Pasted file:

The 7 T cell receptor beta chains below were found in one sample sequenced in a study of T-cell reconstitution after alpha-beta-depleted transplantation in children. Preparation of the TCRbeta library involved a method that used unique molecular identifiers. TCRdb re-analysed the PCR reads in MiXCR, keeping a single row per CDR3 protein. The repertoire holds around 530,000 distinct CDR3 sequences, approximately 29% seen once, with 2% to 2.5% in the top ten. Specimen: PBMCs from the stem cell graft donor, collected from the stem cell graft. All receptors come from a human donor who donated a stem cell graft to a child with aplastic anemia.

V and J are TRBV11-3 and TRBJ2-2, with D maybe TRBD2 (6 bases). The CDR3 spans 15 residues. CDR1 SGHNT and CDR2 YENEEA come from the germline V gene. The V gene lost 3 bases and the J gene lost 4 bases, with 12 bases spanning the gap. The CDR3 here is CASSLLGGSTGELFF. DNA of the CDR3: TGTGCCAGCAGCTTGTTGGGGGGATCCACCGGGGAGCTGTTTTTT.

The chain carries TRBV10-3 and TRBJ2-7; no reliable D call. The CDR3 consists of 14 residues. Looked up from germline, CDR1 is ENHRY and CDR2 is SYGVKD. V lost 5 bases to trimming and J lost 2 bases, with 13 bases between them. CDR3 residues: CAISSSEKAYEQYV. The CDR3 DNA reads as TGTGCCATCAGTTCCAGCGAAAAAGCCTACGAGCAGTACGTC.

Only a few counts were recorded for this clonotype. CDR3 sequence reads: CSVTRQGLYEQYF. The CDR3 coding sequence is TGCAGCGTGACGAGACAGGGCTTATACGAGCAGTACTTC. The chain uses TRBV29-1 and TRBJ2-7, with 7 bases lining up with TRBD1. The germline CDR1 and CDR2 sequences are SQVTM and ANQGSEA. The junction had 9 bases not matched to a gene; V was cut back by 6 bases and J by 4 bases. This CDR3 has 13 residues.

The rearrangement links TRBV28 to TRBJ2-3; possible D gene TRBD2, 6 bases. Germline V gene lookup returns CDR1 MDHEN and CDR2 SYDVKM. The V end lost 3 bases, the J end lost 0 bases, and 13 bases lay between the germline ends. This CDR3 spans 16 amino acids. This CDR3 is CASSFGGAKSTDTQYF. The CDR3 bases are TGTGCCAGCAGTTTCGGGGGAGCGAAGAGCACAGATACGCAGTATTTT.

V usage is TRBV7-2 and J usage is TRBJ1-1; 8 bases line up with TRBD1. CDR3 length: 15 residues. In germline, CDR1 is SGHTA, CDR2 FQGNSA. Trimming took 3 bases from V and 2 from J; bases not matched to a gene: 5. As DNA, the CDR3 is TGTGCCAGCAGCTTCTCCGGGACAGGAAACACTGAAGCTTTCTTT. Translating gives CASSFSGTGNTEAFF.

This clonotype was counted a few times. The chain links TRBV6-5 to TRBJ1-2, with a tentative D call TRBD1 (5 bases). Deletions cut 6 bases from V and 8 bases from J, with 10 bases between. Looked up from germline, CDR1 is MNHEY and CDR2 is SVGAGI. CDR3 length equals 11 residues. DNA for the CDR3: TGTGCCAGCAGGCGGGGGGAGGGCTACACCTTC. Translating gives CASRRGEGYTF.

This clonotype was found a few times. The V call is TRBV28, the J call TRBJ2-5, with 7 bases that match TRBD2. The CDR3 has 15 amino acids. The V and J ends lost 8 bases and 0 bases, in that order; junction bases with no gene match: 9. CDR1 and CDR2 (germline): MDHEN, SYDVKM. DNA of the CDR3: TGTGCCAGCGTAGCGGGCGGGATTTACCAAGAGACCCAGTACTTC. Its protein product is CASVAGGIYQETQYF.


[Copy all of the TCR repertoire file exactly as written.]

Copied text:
The 7 T cell receptor beta chains below were found in one sample sequenced in a study of T-cell reconstitution after alpha-beta-depleted transplantation in children. Preparation of the TCRbeta library involved a method that used unique molecular identifiers. TCRdb re-analysed the PCR reads in MiXCR, keeping a single row per CDR3 protein. The repertoire holds around 530,000 distinct CDR3 sequences, approximately 29% seen once, with 2% to 2.5% in the top ten. Specimen: PBMCs from the stem cell graft donor, collected from the stem cell graft. All receptors come from a human donor who donated a stem cell graft to a child with aplastic anemia.

V and J are TRBV11-3 and TRBJ2-2, with D maybe TRBD2 (6 bases). The CDR3 spans 15 residues. CDR1 SGHNT and CDR2 YENEEA come from the germline V gene. The V gene lost 3 bases and the J gene lost 4 bases, with 12 bases spanning the gap. The CDR3 here is CASSLLGGSTGELFF. DNA of the CDR3: TGTGCCAGCAGCTTGTTGGGGGGATCCACCGGGGAGCTGTTTTTT.

The chain carries TRBV10-3 and TRBJ2-7; no reliable D call. The CDR3 consists of 14 residues. Looked up from germline, CDR1 is ENHRY and CDR2 is SYGVKD. V lost 5 bases to trimming and J lost 2 bases, with 13 bases between them. CDR3 residues: CAISSSEKAYEQYV. The CDR3 DNA reads as TGTGCCATCAGTTCCAGCGAAAAAGCCTACGAGCAGTACGTC.

Only a few counts were recorded for this clonotype. CDR3 sequence reads: CSVTRQGLYEQYF. The CDR3 coding sequence is TGCAGCGTGACGAGACAGGGCTTATACGAGCAGTACTTC. The chain uses TRBV29-1 and TRBJ2-7, with 7 bases lining up with TRBD1. The germline CDR1 and CDR2 sequences are SQVTM and ANQGSEA. The junction had 9 bases not matched to a gene; V was cut back by 6 bases and J by 4 bases. This CDR3 has 13 residues.

The rearrangement links TRBV28 to TRBJ2-3; possible D gene TRBD2, 6 bases. Germline V gene lookup returns CDR1 MDHEN and CDR2 SYDVKM. The V end lost 3 bases, the J end lost 0 bases, and 13 bases lay between the germline ends. This CDR3 spans 16 amino acids. This CDR3 is CASSFGGAKSTDTQYF. The CDR3 bases are TGTGCCAGCAGTTTCGGGGGAGCGAAGAGCACAGATACGCAGTATTTT.

V usage is TRBV7-2 and J usage is TRBJ1-1; 8 bases line up with TRBD1. CDR3 length: 15 residues. In germline, CDR1 is SGHTA, CDR2 FQGNSA. Trimming took 3 bases from V and 2 from J; bases not matched to a gene: 5. As DNA, the CDR3 is TGTGCCAGCAGCTTCTCCGGGACAGGAAACACTGAAGCTTTCTTT. Translating gives CASSFSGTGNTEAFF.

This clonotype was counted a few times. The chain links TRBV6-5 to TRBJ1-2, with a tentative D call TRBD1 (5 bases). Deletions cut 6 bases from V and 8 bases from J, with 10 bases between. Looked up from germline, CDR1 is MNHEY and CDR2 is SVGAGI. CDR3 length equals 11 residues. DNA for the CDR3: TGTGCCAGCAGGCGGGGGGAGGGCTACACCTTC. Translating gives CASRRGEGYTF.

This clonotype was found a few times. The V call is TRBV28, the J call TRBJ2-5, with 7 bases that match TRBD2. The CDR3 has 15 amino acids. The V and J ends lost 8 bases and 0 bases, in that order; junction bases with no gene match: 9. CDR1 and CDR2 (germline): MDHEN, SYDVKM. DNA of the CDR3: TGTGCCAGCGTAGCGGGCGGGATTTACCAAGAGACCCAGTACTTC. Its protein product is CASVAGGIYQETQYF.